Evidence of people's thirst for knowledge and for facts is clear in the phenomenal sales of the book "The Guinness Book of Records".  People remember facts and tell them to others, provided that the facts are easy to remember and interesting.

·         " Of the world’s top 250 retailers, 104 have no international operations at all" according to consultancy Deloittes.

·         " If Wal-Mart was classified as a country, it would be the 24th most productive country in the world"

A factual opening can be very effective for a technical presentation.  Look for facts about your business and put them across in an interesting way which will ensure the attention of your audience.


          This opening is particularly useful when you are speaking at an annual conference or on an occasion which marks an anniversary.  It shows that you have done your homework and gives your presentation a sense of occasion.

             "Forty-four Americans have now taken the presidential oath.
             The words have been spoken during rising tides of prosperity and the still waters of peace.
             Yet, every so often the oath is taken amidst gathering clouds and raging storms. At these moments, America has carried on not simply because of the skill or vision of those in high office, but because We the People have remained faithful to the ideals of our for bearers, and true to our founding documents.
             So it has been.
             So it must be with this generation of Americans."

Opening of Inauguration Speech of  President Barack Obama January 2009 after the introductory messages of thanks
In a business presentation a historical opening might go like this
·         " Facebook users upload more than 250 million photos to the site each day. Sean Parker convinced Mark Zuckerberg to add photo sharing, which is now the site's most popular feature. Zuckerberg, at first apparently, was hesitant"


          There will be times when you have to address an audience which may be cynical or even hostile.  This technique can help to overcome these feelings by showing that you are aware of the concerns of your audience.

  "I guess a number of you in this audience today must be thinking - how will these new proposals affect your job?"

When using this technique it is imperative that you are right when you say "I know what you're thinking/ guessing".  This, of course, means that you must have thought carefully about your audience as part of the preparation of your presentation.

Of course it might be worth asking someone as part of your research ahead of the presentation.

Don't choose an opening just because it seems a good opening.  It must be relevant and you must link it into your central theme.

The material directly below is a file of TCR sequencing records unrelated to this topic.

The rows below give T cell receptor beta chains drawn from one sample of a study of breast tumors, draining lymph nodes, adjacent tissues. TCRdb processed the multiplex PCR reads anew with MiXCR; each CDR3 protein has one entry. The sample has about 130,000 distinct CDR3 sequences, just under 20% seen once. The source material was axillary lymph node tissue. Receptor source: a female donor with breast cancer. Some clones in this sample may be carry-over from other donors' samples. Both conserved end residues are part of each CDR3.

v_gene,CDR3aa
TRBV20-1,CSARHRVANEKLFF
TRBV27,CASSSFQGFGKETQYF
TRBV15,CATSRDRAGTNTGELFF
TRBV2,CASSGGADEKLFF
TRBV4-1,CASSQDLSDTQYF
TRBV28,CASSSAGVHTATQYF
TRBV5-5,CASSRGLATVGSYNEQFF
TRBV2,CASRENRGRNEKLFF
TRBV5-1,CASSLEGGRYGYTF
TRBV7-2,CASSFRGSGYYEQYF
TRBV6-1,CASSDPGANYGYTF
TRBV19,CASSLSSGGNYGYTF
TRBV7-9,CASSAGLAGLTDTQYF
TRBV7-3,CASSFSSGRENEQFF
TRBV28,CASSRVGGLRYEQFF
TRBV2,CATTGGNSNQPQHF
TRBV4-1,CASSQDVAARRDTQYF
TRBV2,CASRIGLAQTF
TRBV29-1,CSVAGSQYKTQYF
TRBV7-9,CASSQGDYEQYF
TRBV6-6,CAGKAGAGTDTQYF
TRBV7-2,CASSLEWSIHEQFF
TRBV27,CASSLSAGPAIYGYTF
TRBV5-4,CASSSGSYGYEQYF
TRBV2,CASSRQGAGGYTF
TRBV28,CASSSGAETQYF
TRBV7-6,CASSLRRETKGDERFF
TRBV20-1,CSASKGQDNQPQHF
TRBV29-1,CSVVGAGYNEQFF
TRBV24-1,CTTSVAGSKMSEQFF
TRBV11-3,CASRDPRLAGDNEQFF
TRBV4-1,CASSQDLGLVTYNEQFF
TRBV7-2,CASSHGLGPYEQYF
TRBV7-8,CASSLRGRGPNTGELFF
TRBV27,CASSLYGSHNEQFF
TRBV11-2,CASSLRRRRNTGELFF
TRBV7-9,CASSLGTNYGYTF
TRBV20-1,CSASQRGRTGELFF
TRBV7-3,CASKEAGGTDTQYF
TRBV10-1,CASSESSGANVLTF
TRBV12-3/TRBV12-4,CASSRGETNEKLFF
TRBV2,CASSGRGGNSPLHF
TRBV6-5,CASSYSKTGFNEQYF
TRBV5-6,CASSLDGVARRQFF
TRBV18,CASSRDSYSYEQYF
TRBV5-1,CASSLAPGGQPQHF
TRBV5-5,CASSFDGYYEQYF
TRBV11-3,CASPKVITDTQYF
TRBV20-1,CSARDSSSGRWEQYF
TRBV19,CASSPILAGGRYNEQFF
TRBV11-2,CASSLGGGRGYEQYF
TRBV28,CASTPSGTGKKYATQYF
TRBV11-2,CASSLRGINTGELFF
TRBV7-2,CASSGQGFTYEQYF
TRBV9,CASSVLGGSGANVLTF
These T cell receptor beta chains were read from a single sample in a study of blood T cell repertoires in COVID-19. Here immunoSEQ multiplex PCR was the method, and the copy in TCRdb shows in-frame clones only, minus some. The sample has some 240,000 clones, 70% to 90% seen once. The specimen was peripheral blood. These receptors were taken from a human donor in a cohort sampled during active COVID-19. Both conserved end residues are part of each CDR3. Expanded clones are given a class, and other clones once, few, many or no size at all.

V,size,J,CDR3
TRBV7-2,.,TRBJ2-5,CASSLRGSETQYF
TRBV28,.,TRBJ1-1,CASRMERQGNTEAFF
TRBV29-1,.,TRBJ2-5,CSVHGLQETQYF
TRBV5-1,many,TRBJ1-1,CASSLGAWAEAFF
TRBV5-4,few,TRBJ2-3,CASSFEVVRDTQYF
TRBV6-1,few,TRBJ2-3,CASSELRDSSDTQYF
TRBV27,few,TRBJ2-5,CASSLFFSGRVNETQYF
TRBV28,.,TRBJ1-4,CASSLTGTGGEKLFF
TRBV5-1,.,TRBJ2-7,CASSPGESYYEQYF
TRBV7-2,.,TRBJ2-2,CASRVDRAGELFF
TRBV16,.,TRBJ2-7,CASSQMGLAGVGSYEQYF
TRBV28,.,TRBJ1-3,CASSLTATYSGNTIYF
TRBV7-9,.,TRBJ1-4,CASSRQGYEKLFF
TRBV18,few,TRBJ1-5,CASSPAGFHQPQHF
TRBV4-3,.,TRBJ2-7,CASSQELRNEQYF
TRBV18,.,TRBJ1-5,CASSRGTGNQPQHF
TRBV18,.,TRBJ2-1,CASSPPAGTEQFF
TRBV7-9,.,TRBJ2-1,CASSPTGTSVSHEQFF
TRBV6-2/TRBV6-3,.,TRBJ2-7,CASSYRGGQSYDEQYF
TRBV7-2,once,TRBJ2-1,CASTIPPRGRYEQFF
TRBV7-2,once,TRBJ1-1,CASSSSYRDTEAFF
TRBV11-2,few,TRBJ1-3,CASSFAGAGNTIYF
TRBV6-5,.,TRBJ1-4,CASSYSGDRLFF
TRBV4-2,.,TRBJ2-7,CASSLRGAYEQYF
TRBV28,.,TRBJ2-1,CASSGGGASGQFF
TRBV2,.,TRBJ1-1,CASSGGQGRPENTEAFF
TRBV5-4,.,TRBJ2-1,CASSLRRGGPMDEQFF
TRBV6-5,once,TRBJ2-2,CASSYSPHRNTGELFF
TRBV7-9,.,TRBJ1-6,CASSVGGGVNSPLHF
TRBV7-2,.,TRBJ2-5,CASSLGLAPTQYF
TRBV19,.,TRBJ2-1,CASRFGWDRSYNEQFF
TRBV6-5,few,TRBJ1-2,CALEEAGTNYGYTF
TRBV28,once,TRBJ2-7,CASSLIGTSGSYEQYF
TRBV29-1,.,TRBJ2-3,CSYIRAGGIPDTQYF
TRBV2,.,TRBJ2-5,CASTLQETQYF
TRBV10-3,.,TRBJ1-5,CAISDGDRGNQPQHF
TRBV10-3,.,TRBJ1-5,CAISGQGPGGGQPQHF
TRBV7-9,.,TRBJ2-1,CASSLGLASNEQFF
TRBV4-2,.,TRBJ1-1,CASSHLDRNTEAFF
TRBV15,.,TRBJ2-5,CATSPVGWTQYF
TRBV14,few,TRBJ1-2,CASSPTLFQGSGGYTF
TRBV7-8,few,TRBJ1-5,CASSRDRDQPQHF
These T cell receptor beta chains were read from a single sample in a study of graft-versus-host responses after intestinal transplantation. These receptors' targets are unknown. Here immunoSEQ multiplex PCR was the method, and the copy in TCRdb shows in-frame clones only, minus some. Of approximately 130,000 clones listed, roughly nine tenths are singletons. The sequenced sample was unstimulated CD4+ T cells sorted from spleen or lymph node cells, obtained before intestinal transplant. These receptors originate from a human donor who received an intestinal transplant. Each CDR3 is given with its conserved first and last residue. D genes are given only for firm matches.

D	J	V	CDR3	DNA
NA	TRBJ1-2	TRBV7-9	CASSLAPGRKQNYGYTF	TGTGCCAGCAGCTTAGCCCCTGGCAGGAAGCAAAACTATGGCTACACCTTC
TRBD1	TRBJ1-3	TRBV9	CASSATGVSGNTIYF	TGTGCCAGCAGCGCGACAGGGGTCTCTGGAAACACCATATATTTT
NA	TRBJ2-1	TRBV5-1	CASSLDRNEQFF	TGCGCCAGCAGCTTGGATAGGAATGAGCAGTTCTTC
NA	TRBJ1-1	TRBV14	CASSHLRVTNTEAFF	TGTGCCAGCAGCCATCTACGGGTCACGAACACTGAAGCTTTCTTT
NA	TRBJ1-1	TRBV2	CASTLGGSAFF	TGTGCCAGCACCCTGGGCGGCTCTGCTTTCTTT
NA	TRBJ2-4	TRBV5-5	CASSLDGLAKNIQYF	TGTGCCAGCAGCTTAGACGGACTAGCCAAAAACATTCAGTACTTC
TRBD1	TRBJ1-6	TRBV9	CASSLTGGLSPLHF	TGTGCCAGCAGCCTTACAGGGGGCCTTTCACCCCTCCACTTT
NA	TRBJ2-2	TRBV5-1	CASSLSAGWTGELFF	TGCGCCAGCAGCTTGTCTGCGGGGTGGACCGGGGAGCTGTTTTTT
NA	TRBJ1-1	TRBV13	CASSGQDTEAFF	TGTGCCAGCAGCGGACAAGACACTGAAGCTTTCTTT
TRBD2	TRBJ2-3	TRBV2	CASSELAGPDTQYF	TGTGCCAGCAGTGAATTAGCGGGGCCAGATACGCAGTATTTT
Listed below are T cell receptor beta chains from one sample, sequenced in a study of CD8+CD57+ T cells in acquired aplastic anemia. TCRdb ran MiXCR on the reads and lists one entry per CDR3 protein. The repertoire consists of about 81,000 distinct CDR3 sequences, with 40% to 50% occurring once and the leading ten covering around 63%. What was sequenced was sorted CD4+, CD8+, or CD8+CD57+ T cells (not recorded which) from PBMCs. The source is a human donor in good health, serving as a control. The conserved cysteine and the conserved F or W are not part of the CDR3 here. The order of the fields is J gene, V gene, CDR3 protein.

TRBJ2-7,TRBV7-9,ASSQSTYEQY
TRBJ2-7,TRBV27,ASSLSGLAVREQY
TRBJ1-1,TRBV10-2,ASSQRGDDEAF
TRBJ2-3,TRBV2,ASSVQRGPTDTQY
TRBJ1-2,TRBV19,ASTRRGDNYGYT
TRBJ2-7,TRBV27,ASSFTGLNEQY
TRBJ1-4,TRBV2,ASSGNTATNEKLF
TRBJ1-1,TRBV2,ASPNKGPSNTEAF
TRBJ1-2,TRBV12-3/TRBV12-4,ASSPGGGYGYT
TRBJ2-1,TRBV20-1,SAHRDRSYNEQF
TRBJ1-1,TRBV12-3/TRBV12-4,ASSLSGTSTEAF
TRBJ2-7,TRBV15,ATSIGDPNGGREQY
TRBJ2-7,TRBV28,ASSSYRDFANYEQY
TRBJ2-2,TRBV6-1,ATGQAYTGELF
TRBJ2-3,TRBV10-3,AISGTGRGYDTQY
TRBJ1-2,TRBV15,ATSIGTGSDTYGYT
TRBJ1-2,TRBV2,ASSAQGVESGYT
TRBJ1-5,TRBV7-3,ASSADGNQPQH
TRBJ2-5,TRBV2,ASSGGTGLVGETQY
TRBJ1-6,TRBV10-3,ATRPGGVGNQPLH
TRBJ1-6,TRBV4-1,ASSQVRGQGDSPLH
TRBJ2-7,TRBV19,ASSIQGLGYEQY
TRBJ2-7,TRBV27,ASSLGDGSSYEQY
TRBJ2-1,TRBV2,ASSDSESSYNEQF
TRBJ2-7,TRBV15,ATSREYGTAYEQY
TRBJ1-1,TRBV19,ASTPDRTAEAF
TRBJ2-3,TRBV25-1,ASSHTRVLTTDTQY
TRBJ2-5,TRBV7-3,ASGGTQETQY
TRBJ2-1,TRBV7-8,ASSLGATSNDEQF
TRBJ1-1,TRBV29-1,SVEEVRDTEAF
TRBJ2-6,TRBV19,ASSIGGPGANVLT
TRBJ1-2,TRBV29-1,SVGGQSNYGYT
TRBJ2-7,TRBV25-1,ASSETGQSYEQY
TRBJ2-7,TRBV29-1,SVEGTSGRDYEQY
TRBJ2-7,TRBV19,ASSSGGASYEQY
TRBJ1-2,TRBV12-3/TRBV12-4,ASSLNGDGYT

Much of what has been said about the opening, applies also to the closing of your presentation.  Here is a time when the attention of your audience will be at a peak.  Your task is to capitalise on that and not waste a golden opportunity. You need to leave the audience considering your most important message.

All too often this is what presenters do.  They signal the close by saying  "... and my final point is ..."  or  "and in conclusion I would just like to say ..."

The problem with these types of  closing is that when the audience receives the signal they may start packing their briefcase, start checking emails on their smart phones wondering whether they can catch an earlier train etc. 

You run the risk of losing their attention at what should be the most critical part of your presentation.

If you can be skillful and use an effective closing technique, you will find that you close the presentation with confidence, knowing that you have a well prepared and appropriate close which will bring the presentation to a successful conclusion.

Once again, eye contact is essential at this stage.  As you deliver your close, look at the audience, not at your notes, and let them see your sense of purpose and your sincerity. This is the impression that they will take away with them.
Experiment with these closing techniques:
1.       QUESTION

          This may be either a direct or a rhetorical question.  If you posed a question at the opening of your presentation you may return to that question:

·         "Wouldn't you agree that your retirement would be more enjoyable if you did not have to rely solely on you pension?"

          A major benefit of this technique is that your audience will leave your presentation still considering the question you posed.

2.       QUOTATION

On closing, a quotation can be used to summarise your presentation.